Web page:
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Friday, March 27, 2009

bond duration - learning notes

I like the official definition in http://en.wikipedia.org/wiki/Bond_duration#Definition. Each payout has a payout-date and therefore a 'distance' from valuation-date. (Example: 47 months from now). Weighted average of all these "distances" is the Mac Duration.

* eg: zeros aka STRIPS -- one payout-date only. If distance is 4.5 years then Mac Duration is the same. Zeros have the longest duration[1]
* eg: low coupon bond maturing in 4.5 years -- Weighted average means Mac duration is dominated by the principal repayment's distance of 4.5 years. Duration is slightly shorter than that that last distance.
* eg: high coupon bond with that same maturity of 4.5. Duration is much shorter than the last distance.

[1] among bonds of the same maturity date.

"distance" is a more visual word than the "time-to-maturity" or "term-to-maturity" technical jargon. I also like the TTL or time-to-live phrase.

Now, if we receive \$50 coupons five times and then \$1000, we get total \$1250 [2]. Q: what's a reasonable "average-payout-date" of this \$1250? Answer is the Duration.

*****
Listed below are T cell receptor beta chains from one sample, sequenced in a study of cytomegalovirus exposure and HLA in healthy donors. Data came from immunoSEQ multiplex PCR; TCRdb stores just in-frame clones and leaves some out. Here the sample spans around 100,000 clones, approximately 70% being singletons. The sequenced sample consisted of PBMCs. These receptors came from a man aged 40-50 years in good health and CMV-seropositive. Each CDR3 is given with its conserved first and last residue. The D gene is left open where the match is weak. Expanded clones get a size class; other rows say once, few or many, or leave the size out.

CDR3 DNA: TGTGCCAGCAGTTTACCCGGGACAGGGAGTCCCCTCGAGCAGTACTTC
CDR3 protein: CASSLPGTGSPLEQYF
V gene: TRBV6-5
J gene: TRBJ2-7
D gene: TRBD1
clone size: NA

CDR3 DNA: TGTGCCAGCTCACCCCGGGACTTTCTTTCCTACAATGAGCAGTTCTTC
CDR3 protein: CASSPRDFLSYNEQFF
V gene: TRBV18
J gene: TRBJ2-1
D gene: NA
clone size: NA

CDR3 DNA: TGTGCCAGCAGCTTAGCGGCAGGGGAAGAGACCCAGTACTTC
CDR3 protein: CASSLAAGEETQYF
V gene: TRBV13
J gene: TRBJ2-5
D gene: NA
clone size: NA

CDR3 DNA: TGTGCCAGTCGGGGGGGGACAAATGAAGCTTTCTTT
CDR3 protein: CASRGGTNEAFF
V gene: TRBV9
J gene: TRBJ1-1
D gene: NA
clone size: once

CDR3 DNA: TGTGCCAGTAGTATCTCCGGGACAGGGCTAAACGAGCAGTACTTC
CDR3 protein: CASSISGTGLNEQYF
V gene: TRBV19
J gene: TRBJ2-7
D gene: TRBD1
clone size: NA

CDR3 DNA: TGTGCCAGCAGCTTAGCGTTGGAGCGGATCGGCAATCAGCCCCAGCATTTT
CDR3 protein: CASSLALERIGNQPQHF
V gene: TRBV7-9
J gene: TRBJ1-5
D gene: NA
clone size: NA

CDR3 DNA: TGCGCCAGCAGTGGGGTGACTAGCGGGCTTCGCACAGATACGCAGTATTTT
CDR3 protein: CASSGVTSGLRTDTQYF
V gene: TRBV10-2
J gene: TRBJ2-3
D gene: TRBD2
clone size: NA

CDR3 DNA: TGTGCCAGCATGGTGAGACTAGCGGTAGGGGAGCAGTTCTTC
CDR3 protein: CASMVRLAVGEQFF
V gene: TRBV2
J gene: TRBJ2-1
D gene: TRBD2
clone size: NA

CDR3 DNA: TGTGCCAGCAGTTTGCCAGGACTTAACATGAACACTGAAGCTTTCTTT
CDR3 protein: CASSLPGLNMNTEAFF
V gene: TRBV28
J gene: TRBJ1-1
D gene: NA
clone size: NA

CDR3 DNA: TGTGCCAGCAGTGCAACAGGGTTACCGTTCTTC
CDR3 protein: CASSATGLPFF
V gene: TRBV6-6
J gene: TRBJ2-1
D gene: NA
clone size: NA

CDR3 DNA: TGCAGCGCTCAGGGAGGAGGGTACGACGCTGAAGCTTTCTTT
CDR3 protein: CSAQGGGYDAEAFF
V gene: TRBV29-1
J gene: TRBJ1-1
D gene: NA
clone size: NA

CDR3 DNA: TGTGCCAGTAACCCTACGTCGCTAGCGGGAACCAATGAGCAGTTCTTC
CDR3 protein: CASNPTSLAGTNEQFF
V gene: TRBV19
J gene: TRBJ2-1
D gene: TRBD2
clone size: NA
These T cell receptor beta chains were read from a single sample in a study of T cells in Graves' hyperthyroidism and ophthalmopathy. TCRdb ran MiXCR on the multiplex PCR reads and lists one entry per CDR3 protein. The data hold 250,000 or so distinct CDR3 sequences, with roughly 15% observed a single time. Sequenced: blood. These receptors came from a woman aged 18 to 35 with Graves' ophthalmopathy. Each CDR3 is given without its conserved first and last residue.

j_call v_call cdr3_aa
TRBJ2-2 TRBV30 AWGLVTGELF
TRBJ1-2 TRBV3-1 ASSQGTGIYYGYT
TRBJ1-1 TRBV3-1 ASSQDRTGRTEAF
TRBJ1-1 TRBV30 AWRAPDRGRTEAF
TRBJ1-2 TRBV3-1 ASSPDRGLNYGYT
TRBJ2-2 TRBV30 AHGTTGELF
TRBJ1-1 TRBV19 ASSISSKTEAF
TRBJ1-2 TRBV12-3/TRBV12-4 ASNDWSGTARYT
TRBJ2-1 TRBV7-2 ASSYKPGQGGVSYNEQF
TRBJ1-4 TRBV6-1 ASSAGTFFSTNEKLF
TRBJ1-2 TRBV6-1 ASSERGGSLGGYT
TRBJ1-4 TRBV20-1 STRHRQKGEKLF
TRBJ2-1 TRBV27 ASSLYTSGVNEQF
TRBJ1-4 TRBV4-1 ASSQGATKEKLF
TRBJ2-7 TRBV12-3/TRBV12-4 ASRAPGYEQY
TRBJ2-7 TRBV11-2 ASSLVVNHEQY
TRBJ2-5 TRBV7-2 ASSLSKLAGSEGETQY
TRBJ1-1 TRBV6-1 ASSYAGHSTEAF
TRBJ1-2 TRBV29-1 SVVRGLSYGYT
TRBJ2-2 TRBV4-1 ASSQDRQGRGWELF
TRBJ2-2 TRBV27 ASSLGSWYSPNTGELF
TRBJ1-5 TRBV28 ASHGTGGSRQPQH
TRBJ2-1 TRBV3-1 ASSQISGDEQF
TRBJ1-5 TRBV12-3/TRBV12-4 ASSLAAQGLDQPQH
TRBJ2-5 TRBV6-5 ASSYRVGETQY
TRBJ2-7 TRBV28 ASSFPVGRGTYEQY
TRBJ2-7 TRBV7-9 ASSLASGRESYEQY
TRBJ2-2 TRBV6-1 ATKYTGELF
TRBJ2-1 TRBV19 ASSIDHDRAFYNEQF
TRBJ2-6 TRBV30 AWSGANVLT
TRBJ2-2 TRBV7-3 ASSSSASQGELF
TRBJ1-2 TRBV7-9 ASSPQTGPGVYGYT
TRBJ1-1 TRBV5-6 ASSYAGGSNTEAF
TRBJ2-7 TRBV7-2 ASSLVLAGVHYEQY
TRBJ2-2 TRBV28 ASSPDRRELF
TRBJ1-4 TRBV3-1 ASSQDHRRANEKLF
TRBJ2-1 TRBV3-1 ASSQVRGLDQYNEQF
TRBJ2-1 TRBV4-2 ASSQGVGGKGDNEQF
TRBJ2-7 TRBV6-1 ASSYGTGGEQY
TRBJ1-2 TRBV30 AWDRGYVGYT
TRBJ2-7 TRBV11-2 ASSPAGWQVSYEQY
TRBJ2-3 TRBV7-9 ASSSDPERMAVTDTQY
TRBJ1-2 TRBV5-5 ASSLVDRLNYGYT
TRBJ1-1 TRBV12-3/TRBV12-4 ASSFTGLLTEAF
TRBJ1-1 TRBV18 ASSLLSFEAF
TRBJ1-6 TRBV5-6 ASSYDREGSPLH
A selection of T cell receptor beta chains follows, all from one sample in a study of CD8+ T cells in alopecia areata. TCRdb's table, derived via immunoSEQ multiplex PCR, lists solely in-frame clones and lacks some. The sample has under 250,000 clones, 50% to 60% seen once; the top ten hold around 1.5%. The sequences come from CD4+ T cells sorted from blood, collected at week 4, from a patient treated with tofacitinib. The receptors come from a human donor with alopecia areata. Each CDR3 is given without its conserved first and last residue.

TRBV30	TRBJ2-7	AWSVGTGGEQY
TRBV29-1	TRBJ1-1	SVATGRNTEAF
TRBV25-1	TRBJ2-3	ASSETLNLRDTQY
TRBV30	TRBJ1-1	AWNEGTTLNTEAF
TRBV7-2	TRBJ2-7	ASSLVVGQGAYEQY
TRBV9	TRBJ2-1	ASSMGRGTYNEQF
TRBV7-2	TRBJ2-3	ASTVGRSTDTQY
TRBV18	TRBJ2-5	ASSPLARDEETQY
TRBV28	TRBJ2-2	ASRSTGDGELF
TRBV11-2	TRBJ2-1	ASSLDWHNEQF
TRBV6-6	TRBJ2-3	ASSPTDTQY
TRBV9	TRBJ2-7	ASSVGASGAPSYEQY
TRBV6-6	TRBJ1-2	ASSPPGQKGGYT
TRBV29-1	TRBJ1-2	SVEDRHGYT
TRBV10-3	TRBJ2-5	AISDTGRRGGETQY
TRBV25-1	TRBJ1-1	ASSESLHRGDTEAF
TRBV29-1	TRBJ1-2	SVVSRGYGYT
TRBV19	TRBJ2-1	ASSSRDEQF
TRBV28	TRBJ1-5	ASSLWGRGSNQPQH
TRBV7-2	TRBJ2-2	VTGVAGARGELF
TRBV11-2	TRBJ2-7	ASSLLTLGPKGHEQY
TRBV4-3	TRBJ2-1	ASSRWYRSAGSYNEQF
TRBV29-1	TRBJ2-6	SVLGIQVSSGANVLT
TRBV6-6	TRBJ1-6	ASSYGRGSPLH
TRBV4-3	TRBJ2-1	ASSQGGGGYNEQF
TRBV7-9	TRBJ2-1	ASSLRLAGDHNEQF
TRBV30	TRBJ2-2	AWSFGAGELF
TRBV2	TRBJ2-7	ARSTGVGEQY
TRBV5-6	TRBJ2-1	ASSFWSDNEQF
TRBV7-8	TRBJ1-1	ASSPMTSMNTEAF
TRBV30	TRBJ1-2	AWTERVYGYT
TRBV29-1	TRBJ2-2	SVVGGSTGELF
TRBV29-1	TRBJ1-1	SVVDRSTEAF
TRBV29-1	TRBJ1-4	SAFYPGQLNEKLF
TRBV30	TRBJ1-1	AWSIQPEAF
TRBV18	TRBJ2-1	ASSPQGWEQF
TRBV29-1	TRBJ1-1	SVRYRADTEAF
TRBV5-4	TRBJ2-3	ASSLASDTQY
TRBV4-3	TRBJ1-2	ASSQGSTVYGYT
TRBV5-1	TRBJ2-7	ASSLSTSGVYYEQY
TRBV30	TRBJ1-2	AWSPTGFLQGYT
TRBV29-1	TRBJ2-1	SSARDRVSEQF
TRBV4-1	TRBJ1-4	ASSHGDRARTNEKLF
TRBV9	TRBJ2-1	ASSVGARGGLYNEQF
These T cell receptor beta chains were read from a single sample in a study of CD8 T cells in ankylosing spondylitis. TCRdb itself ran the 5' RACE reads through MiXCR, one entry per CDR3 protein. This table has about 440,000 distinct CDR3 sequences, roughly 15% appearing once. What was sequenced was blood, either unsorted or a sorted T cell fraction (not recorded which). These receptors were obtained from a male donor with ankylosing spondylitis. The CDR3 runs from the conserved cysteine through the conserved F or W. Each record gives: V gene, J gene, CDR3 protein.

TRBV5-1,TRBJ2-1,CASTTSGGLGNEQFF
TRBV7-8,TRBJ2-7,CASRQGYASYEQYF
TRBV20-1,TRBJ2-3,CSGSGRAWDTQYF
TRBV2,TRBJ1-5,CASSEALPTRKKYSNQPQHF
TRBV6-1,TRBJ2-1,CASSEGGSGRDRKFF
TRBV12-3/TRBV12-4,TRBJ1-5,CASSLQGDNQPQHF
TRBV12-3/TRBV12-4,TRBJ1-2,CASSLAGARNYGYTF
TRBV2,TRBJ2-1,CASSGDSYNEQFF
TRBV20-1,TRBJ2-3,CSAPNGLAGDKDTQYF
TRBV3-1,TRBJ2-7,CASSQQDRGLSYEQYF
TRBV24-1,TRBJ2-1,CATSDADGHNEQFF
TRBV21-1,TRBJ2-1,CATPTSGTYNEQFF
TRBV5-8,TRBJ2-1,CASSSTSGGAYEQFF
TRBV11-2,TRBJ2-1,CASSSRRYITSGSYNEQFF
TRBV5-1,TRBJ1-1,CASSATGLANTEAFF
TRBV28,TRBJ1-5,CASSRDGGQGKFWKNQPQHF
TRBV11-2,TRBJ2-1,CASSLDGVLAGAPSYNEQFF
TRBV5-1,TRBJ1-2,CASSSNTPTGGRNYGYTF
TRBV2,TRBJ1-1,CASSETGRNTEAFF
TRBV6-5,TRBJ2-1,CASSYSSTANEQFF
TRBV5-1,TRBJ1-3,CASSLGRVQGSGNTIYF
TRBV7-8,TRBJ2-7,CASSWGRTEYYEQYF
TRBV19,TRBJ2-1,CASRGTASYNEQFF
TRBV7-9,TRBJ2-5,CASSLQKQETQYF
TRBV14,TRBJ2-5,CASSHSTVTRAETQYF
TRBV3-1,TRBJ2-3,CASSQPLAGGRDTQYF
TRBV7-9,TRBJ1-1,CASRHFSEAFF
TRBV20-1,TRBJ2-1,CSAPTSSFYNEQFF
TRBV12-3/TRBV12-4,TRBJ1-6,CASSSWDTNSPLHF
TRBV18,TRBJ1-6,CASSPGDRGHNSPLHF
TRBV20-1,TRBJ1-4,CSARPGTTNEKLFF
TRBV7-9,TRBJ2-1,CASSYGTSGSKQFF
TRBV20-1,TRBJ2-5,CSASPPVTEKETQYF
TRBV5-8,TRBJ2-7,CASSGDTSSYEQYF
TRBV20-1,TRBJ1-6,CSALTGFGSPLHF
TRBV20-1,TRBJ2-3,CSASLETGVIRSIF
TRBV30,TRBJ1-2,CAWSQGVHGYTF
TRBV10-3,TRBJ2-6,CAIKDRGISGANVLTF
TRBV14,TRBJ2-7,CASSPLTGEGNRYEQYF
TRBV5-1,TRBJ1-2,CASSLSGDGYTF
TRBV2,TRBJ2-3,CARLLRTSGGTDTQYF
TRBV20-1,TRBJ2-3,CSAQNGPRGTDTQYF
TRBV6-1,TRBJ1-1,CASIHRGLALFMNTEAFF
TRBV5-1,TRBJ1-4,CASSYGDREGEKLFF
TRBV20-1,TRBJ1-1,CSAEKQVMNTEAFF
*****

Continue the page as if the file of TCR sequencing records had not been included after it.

[2] actual formula uses present value of each payout.

Now let's see why the zero is most volatile, i.e. "this bond's current price swings wildly with interest rate"

Key assumption: yield is roughly correlated to benchmark interest rates (such as the overnight FedFund rate), an indication of market sentiment.

For a high-yielder, larger portions (half?) of the total PresentValue come early and suffer minimal discount (discount factor close to 100%) . Remember DF and yield are subject to semi-annual compound. STRIPS have no early payouts, so the final payout must be discounted deeply due to compounding. Impact of yield change is deep.

Remember yield of 7% is always semi-annually compounded to derive DiscountFactor. See posts on DF and yield.